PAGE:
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The Eye of the Storm: Legal Analytics In Corporate Legal Departments
January 5, 2023
Another hurricane season. It came, and then it left, clearing a path of destruction across the Southern United States. Insurance carriers in these climates have learned to be nimble. The market requires them to proactively manage several forms of risk, utilizing past claims data to predict future loss exposure and establish coverage rates. But the business executives in these companies are not the only ones harnessing the power of big data to manage uncertainty. So are their legal departments.
QUANTIFYING THE LAW
What happens when a disputed insurance claim becomes a legal matter? How can attorneys, like insurance agents, apply predictive analytics to assess their company’s legal exposure? How can legal analytics be used to improve their chances of success in court? By compiling, synthesizing, and analyzing data from state trial court records, legal analytics technologies provide corporations and their legal departments with insights into the behaviors of court participants. Legal analytics helps lift the fog that obscures the litigation process, allowing legal teams to understand how legal disputes are actually handled in practice.
The moment an action lands on the desk of a company’s legal department, in-house counsel turn to legal analytics. Their work begins with a quick Google-like search through the millions of state trial court cases that have been curated by a legal analytics platform. The goal? To learn more about the party that has filed the complaint and the legal issues addressed in the action. Attorneys can type the name of a party into the platform’s search function and see how often this party has filed similar claims in other jurisdictions. With a few more clicks, they can learn the status of those cases. How often did the party settle? How often did they make it to trial? This is the kind of information that can help in-house counsel pinpoint nuisance cases that can be swiftly resolved internally without the aid of an external law firm.
If that pending legal action is more than a nuisance, in-house counsel can use that same search function to screen prospective outside counsel. This is one of the most common use cases for a platform like Trellis. With Trellis, in-house counsel can sift through a vast collection of state trial court records, building the litigation histories of each individual law firm. This search, which can cross jurisdictional boundaries, uncovers the dockets, documents, and rulings associated with the firm, allowing in-house counsel to learn how that firm drafts motions, approaches legal issues, and shapes case timelines. This is where insights get granular. In-house counsel can zoom in, studying individual attorneys and their litigation teams to understand the types of cases they tend to litigate as well as the frequency with which they work together.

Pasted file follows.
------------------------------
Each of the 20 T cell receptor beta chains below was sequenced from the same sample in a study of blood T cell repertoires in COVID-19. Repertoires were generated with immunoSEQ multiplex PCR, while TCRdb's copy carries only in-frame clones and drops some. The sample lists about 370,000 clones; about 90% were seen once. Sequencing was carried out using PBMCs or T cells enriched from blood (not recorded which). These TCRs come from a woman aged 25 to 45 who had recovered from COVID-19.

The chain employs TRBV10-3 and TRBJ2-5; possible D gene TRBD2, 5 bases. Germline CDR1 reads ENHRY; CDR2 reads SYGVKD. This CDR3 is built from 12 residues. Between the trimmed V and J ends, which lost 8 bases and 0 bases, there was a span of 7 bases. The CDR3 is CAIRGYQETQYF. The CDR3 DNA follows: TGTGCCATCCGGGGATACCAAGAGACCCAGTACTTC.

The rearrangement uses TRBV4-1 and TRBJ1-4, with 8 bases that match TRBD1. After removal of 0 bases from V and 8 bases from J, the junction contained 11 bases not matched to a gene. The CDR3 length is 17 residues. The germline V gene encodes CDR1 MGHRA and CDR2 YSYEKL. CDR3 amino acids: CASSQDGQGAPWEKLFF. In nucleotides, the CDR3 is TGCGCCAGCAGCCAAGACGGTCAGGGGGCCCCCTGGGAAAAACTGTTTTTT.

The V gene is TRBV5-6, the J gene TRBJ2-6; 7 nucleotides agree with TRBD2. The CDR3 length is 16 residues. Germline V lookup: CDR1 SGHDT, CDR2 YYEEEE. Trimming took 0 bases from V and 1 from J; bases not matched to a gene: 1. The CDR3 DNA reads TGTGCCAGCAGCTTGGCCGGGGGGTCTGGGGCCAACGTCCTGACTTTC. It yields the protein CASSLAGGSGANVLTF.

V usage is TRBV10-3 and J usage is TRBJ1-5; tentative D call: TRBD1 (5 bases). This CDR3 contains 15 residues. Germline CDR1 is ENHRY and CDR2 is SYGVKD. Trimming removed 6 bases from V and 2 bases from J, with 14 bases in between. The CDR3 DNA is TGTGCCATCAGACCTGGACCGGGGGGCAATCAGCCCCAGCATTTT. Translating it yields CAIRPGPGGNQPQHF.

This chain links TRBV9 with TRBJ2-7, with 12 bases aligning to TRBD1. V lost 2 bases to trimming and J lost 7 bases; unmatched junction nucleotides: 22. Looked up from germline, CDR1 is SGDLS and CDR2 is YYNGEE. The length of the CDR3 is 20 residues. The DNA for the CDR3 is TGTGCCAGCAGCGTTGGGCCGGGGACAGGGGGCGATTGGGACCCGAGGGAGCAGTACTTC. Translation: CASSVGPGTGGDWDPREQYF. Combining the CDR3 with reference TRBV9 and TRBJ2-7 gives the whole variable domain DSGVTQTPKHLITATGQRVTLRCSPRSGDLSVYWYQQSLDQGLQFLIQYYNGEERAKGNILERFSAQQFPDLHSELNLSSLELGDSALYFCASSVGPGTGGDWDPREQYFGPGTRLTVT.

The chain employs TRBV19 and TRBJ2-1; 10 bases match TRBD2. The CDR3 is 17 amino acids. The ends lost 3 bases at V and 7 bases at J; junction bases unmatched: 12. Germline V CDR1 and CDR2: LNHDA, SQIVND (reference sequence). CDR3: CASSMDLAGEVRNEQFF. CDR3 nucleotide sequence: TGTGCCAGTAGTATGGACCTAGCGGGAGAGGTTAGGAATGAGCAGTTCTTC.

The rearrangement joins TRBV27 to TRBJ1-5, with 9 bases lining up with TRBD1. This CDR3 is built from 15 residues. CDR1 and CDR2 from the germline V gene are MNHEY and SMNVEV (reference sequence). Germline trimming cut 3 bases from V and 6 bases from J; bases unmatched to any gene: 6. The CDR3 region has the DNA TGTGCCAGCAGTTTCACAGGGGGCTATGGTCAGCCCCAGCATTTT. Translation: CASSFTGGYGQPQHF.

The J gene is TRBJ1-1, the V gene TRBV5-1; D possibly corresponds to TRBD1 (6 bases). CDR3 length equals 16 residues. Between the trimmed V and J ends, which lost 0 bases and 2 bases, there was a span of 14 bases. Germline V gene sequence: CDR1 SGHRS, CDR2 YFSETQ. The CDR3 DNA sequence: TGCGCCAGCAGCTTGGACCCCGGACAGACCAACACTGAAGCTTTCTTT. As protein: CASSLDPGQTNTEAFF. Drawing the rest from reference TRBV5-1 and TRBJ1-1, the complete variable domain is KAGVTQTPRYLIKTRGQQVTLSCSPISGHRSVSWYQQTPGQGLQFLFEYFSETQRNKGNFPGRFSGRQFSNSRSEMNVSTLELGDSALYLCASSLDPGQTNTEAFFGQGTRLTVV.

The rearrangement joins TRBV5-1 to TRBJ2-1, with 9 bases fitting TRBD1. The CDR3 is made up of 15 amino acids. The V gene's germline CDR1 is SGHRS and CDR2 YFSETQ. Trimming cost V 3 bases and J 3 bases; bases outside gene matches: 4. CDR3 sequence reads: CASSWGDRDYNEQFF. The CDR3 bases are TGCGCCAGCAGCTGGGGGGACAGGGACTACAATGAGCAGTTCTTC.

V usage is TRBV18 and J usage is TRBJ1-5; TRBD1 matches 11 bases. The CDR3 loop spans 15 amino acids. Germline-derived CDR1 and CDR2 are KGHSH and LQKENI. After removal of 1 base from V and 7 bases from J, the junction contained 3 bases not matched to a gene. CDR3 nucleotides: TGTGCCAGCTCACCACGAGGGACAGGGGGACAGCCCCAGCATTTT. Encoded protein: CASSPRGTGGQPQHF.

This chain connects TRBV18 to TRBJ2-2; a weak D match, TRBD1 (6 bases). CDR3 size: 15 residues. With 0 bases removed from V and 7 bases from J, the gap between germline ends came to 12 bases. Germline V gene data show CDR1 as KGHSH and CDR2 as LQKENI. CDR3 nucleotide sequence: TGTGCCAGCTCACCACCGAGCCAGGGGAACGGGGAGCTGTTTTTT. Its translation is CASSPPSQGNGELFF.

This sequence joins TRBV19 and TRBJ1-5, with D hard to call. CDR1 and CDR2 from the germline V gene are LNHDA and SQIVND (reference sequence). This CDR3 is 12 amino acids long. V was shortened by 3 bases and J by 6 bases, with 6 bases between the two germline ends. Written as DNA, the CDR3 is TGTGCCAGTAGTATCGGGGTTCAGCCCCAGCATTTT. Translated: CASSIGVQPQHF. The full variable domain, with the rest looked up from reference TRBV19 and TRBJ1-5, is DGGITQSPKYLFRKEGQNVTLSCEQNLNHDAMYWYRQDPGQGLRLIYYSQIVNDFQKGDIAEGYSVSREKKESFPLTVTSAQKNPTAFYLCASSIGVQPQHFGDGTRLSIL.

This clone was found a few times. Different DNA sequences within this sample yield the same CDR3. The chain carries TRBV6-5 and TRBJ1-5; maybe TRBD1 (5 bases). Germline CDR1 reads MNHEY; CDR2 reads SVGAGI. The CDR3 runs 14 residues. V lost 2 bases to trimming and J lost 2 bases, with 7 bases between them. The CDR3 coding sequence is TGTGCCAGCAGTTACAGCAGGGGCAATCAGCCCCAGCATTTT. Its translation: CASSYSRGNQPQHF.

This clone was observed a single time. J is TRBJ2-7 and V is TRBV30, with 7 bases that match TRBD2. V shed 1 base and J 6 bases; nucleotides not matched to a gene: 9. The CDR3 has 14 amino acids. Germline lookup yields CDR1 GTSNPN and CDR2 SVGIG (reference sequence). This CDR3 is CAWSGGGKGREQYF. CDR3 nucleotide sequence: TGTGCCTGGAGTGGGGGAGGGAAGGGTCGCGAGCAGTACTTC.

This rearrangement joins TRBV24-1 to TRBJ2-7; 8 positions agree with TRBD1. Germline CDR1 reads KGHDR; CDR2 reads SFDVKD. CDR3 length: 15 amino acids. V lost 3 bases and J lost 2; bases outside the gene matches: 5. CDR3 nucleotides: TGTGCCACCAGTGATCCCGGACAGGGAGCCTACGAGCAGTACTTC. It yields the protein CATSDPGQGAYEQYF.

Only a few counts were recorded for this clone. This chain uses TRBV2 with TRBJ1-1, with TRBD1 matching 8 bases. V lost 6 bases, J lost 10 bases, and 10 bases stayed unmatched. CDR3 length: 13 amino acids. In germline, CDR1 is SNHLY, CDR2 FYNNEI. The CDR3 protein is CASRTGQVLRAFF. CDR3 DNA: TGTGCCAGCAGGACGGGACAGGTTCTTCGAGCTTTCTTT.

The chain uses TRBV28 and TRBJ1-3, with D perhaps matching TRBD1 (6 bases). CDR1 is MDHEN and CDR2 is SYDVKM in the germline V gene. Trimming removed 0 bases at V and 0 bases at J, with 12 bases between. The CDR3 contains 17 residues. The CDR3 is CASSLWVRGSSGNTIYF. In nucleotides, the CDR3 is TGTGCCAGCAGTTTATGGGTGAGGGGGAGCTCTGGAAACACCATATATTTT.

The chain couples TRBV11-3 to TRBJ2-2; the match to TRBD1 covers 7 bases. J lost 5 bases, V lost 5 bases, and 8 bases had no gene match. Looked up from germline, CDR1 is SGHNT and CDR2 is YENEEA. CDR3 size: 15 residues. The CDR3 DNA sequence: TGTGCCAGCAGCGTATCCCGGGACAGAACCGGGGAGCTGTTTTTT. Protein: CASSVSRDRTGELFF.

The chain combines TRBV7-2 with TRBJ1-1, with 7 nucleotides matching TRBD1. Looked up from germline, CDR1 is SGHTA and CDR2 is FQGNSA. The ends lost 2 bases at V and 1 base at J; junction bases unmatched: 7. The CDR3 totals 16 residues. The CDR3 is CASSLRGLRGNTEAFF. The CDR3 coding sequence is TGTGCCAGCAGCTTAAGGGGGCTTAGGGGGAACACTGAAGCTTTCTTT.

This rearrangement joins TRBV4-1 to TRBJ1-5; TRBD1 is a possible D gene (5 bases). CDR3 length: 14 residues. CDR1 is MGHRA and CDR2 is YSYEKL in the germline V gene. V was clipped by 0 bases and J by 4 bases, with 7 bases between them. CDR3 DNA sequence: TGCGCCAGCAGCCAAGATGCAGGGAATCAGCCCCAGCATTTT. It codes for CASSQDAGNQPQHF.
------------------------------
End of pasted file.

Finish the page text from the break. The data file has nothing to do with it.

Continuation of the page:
The power of legal analytics also extends throughout the litigation process. Legal departments use legal analytics to probe state trial court records in order to aggregate statistically significant answers to questions about the estimated length of a case, its probable cost, and its likelihood of success. These insights, which can be gleaned from portals that provide verdict data and judicial analytics, help in-house counsel get a feel for the types of motions and the kinds of resources needed to resolve a particular kind of action. In-house counsel can then collaborate with the demands of their company’s financial departments, monitoring the spending of external law firms to ensure that budgets are used efficiently and effectively.
FORECASTING THE STORM
Janet Yellen, the U.S. Secretary of the Treasury, responded to the devastation of Hurricane Ian by launching an assessment into how extreme weather impacts the cost of insurance. The assessment, which aggregates postcode level data about the prices and policies offered by various companies, will provide the “consistent, granular, and comparable insurance data needed to help assess the potential for major disruptions of private insurance coverage.” But the power of big data isn’t just integral to the insurance market. It has also become a necessity for the contemporary practice of the law, creating a positive synergy between the legal departments and the executive suites in virtually every single industry.
By Nicole Clark
Nicole Clark, a business litigation and labor and employment attorney, is CEO and co-founder of Trellis Research.
Trellis is an AI-powered legal research and analytics platform that gives state court litigators a competitive advantage by making trial court rulings searchable, and providing insights into the patterns and tendencies of your opposing counsel, and your state court judges. To learn more, visit www.trellis.law.
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